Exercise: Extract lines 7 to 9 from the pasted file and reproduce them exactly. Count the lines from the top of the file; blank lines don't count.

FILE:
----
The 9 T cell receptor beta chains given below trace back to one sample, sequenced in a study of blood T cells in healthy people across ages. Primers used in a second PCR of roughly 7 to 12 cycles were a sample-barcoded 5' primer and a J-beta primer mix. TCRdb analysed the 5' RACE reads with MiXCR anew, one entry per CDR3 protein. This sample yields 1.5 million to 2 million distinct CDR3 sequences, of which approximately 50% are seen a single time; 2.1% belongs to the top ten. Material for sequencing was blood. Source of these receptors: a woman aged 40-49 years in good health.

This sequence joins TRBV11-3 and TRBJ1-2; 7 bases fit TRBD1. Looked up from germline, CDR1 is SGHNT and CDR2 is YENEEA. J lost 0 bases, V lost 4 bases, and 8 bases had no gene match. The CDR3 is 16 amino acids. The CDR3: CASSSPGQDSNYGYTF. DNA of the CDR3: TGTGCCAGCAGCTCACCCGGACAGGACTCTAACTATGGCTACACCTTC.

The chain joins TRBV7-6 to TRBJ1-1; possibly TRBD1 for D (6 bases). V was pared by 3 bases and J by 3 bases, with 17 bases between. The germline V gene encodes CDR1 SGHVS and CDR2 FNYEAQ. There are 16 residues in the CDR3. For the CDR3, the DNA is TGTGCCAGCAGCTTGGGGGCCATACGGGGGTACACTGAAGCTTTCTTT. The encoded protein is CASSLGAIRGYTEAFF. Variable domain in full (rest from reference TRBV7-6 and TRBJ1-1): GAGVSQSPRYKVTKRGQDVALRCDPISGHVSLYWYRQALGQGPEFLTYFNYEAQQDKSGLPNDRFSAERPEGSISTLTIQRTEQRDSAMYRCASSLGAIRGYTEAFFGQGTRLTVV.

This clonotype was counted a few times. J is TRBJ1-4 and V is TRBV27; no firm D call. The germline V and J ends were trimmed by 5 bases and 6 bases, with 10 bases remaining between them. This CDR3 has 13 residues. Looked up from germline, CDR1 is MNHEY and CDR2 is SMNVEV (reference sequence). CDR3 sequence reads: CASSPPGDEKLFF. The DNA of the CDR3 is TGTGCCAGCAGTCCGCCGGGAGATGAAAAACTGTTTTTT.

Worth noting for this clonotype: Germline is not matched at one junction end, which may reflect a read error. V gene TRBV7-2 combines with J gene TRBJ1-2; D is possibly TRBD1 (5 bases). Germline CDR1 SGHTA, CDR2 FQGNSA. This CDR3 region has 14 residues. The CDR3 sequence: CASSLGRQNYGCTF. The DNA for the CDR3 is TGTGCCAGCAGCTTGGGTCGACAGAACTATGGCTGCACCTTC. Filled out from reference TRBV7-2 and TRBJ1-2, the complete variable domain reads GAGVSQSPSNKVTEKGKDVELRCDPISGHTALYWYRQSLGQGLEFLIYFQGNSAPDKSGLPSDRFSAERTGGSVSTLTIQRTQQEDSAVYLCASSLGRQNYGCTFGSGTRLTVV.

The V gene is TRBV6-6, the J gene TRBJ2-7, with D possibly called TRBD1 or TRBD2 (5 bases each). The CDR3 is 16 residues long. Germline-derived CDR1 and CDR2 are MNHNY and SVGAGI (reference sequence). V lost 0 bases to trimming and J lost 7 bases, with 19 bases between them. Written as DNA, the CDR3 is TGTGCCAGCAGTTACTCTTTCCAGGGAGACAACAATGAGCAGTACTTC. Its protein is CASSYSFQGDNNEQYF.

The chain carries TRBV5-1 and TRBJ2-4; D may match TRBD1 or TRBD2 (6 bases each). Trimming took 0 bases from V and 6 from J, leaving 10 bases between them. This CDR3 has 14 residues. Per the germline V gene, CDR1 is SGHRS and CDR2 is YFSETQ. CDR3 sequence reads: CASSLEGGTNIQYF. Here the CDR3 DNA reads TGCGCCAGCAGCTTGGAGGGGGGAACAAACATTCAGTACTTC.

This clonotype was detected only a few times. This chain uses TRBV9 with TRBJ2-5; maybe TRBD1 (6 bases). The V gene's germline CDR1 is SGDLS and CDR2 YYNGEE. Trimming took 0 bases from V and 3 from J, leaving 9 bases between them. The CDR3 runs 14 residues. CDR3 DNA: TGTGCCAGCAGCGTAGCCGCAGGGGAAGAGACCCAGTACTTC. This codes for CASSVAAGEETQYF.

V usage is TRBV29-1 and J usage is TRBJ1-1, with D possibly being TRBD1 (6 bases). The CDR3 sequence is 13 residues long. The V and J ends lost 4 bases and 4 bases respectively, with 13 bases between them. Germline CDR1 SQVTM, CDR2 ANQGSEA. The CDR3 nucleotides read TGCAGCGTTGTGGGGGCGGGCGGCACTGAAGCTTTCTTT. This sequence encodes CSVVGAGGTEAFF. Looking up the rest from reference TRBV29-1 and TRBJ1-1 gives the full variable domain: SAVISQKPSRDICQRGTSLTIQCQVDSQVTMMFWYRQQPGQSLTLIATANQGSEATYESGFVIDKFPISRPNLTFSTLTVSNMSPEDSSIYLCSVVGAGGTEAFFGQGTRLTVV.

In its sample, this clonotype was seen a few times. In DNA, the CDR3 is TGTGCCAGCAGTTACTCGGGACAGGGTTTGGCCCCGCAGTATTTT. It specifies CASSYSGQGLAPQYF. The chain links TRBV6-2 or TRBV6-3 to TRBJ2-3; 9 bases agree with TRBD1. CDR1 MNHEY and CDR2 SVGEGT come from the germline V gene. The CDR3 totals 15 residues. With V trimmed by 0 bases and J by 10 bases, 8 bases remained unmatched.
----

The chain carries TRBV5-1 and TRBJ2-4; D may match TRBD1 or TRBD2 (6 bases each). Trimming took 0 bases from V and 6 from J, leaving 10 bases between them. This CDR3 has 14 residues. Per the germline V gene, CDR1 is SGHRS and CDR2 is YFSETQ. CDR3 sequence reads: CASSLEGGTNIQYF. Here the CDR3 DNA reads TGCGCCAGCAGCTTGGAGGGGGGAACAAACATTCAGTACTTC.

This clonotype was detected only a few times. This chain uses TRBV9 with TRBJ2-5; maybe TRBD1 (6 bases). The V gene's germline CDR1 is SGDLS and CDR2 YYNGEE. Trimming took 0 bases from V and 3 from J, leaving 9 bases between them. The CDR3 runs 14 residues. CDR3 DNA: TGTGCCAGCAGCGTAGCCGCAGGGGAAGAGACCCAGTACTTC. This codes for CASSVAAGEETQYF.

V usage is TRBV29-1 and J usage is TRBJ1-1, with D possibly being TRBD1 (6 bases). The CDR3 sequence is 13 residues long. The V and J ends lost 4 bases and 4 bases respectively, with 13 bases between them. Germline CDR1 SQVTM, CDR2 ANQGSEA. The CDR3 nucleotides read TGCAGCGTTGTGGGGGCGGGCGGCACTGAAGCTTTCTTT. This sequence encodes CSVVGAGGTEAFF. Looking up the rest from reference TRBV29-1 and TRBJ1-1 gives the full variable domain: SAVISQKPSRDICQRGTSLTIQCQVDSQVTMMFWYRQQPGQSLTLIATANQGSEATYESGFVIDKFPISRPNLTFSTLTVSNMSPEDSSIYLCSVVGAGGTEAFFGQGTRLTVV.